I'm not quite sure whether a swap file on an NTFS partition is the best solution for you. You may be better off creating an actual swap partition on your hard drive and use that. You could use a tool such as
gparted to resize your NTFS partition, reducing it by the size you want your swap file to be, say, 2 GB. Then you could allocate a 2 GB swap partition on the newly freed space on your hard drive.
(Of course that assumes you have at least 2 GB of free space on your NTFS partition. But that's just the same space a swap file would consume as well.)
The reason I'm saying that a swap file on your NTFS partition may not be the right solution is because it may impact performance significantly, for two reasons:
Your NTFS partition is not fresh, it's been used for a long time, and your 2 GB swap file will likely be fragmented. Hence, reading and writing to that swap file may be much slower since it is not a contiguous memory region (as opposed to a swap partition). See this excellent answer on Server Fault for some more information.
On top of that, the NTFS drivers are rather slow, as mentioned in the Arch Linux forums in the thread that you linked to yourself.
If you are nevertheless determined to create a swap file on your NTFS partition, that's easy. All you have to do is this:
Ensure your NTFS partition is mounted somewhere. For the sake of example, let's assume the mountpoint for your NTFS partition is
Create a swap file with 2 GB on your NTFS partition like so:
dd if=/dev/zero of=/media/windows/swapfile.img bs=1M count=2048
- Enable the swap with
That's it really. Those are exactly the instructions from that Arch Linux thread, I merely changed the size of the swap file to 2 GB.
The whole rest of the Arch Linux thread only deals with the issue that the OP wants to have his swap file enabled automatically at boot, so that they don't have to run that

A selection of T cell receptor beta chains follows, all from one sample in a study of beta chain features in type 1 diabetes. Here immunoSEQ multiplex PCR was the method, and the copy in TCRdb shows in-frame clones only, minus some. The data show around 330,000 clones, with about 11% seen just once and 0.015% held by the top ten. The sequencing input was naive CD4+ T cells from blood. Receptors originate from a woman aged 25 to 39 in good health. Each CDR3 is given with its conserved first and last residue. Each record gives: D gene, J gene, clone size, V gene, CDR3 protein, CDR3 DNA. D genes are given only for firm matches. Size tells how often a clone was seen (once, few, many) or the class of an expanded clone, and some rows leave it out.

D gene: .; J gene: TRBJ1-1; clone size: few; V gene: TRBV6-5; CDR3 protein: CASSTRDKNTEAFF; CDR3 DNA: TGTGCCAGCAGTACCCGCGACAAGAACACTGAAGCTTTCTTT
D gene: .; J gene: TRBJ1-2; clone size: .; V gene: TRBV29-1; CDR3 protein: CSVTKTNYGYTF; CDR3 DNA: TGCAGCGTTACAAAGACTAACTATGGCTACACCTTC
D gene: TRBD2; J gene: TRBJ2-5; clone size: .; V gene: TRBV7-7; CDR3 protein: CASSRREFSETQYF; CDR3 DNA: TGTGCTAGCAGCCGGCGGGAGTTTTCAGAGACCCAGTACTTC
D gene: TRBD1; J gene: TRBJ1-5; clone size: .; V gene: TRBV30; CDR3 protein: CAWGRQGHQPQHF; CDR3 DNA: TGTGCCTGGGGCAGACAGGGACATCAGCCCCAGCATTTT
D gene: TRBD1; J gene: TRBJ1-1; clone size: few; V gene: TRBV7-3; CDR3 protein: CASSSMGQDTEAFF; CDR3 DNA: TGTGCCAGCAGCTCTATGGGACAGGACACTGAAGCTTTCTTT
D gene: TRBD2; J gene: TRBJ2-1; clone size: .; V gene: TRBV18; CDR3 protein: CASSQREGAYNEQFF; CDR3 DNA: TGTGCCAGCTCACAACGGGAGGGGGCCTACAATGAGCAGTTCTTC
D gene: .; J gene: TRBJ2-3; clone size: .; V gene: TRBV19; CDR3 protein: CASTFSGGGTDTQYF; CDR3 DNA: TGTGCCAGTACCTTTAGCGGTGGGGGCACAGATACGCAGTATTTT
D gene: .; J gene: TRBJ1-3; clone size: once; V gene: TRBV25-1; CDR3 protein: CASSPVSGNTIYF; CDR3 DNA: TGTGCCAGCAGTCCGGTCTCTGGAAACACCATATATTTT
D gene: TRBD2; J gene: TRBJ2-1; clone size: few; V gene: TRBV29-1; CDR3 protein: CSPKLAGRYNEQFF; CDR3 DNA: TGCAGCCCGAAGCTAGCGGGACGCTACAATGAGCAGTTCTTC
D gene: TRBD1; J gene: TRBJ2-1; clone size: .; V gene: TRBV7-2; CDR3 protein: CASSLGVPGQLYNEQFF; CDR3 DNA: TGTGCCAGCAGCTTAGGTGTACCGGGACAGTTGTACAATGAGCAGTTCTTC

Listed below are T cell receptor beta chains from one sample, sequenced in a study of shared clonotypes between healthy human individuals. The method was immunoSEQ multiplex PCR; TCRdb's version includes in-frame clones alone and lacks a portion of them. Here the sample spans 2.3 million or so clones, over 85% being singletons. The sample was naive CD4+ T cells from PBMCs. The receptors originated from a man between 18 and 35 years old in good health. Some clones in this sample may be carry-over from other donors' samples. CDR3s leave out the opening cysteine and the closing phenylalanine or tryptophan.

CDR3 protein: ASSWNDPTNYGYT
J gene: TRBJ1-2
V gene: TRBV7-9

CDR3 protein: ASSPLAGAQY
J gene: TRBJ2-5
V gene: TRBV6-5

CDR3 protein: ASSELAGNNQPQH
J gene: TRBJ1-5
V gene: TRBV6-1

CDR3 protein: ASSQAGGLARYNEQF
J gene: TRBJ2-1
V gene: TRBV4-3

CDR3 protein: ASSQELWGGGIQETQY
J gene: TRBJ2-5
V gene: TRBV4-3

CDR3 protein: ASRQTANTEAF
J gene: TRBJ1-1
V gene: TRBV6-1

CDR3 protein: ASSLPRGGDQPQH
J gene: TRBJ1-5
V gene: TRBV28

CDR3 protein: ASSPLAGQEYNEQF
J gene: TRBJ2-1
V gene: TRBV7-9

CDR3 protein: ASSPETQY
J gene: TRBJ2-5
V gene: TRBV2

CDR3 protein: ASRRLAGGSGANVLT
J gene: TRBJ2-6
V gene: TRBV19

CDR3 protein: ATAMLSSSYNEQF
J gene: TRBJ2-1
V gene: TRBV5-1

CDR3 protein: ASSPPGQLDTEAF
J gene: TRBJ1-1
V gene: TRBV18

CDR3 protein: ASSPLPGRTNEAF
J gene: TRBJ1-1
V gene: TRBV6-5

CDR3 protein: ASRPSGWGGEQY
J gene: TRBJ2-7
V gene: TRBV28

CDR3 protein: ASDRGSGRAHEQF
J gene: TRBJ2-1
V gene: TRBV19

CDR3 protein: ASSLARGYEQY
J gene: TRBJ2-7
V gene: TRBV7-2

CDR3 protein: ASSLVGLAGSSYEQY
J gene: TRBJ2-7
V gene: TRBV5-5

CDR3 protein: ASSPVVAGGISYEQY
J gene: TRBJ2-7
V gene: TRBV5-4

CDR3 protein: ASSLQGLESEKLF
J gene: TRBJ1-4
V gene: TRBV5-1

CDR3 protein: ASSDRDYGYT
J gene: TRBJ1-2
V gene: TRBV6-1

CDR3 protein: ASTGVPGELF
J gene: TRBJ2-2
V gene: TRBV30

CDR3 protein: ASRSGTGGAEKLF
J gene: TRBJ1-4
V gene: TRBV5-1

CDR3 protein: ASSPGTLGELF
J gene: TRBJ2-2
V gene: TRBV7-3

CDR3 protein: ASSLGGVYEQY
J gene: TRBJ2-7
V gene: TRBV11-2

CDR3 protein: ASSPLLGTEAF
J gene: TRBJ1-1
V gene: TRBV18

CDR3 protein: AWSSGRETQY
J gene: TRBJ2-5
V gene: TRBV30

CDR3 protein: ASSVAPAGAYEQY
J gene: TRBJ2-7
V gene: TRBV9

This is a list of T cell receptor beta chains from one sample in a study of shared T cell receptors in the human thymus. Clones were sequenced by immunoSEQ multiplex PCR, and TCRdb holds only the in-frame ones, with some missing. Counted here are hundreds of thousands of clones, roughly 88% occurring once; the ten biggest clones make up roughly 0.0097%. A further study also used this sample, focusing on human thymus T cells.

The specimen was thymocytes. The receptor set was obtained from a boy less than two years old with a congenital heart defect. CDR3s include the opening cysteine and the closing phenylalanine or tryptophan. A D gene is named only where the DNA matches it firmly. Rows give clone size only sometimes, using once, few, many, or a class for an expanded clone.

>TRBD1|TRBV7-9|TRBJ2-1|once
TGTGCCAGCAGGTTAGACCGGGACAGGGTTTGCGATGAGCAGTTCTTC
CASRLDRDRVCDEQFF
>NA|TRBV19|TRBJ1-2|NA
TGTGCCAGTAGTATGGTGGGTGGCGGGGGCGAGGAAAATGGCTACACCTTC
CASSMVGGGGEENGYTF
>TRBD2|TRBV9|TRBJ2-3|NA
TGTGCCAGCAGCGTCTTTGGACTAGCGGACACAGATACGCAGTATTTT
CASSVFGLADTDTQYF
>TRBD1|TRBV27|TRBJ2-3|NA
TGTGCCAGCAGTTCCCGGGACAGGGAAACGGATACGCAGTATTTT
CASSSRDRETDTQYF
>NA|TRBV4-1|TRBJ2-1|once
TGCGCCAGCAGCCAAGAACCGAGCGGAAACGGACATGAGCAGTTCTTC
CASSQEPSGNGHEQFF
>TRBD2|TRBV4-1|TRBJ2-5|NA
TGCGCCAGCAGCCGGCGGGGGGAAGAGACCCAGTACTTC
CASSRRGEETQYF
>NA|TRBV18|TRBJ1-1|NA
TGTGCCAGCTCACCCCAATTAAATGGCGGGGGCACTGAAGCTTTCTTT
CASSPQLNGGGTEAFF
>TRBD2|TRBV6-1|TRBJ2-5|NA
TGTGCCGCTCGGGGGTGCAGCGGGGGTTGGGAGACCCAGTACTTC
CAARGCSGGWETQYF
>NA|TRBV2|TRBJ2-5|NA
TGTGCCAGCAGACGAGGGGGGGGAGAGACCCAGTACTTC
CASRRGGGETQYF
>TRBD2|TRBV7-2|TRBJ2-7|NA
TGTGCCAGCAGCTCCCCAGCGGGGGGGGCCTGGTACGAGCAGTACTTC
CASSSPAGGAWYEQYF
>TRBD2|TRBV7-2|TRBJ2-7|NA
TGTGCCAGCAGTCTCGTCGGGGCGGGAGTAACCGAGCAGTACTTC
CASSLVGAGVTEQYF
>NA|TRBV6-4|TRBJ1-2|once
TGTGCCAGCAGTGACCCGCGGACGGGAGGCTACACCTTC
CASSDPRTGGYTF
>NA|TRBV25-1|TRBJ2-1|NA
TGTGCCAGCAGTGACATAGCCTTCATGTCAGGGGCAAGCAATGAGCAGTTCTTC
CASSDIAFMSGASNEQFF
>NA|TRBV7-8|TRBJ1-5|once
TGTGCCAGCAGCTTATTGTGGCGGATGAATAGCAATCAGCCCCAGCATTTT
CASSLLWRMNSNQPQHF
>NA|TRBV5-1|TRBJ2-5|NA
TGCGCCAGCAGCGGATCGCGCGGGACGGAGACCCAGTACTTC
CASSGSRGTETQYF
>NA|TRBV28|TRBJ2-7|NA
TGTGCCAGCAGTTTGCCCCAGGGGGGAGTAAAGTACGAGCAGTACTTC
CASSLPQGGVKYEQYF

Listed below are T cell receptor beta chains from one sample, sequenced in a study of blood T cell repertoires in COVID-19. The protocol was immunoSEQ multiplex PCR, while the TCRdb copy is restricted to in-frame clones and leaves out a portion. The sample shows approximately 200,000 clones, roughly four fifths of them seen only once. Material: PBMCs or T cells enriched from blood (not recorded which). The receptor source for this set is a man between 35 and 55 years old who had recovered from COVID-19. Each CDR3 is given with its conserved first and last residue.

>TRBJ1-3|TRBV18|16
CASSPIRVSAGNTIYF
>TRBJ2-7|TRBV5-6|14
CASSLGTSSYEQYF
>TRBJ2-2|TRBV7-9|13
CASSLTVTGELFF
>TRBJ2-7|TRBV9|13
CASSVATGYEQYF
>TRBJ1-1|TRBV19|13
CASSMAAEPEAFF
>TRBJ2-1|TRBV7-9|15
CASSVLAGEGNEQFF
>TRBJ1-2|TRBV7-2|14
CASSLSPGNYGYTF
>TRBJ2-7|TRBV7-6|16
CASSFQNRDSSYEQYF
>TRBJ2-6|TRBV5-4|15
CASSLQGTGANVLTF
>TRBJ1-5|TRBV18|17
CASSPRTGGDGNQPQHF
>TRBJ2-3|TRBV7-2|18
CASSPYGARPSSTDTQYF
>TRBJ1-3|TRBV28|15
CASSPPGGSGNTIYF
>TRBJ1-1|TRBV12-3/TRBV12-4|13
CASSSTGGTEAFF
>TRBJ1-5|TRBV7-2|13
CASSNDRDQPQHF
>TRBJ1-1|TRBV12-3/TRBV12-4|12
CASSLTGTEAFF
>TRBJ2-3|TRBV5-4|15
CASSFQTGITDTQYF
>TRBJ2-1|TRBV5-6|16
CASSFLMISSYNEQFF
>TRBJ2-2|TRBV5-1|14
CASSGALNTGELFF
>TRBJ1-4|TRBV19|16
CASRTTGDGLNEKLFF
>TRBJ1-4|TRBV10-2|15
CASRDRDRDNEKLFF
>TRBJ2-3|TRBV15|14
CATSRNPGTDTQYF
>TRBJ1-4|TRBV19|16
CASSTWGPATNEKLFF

swapon command every time after rebooting the system. For that to work, you have to somehow make sure that the NTFS partition is mounted before the swap is enabled, since the swap file is on the NTFS partition, and that can get a bit messy, which is why someone there suggests creating a
systemd service to enable the swap after the NTFS partition is mounted.
But if you only want to test how a swap file on your NTFS partition solves the problems with your game, you don't need to worry about that right now. You can just go ahead with the above steps. It simply means that, every time you reboot your system, you have to re-run steps (1) and (3) above, i.e., make sure your NTFS partition is mounted (hint: put it in your
/etc/fstab and have it mounted at boot time) and run that
swapon command. Note that you only have to perform step (2) once: Once the swap file is created, you don't need to create it anew. Unless you want to change its size.
Then, if that works for you and you're really happy with the results and you can play your game and one day you're annoyed that you have to run that
swapon command every time you reboot your system, then you can worry about writing a
systemd service to run that
swapon command every time automatically at boot. And then, if you have trouble with that, you're welcome to ask another specific question about that problem here. Or perhaps, by then you will like Ubuntu so much that you decide to get rid of Windows 7 and install Ubuntu for good. ;)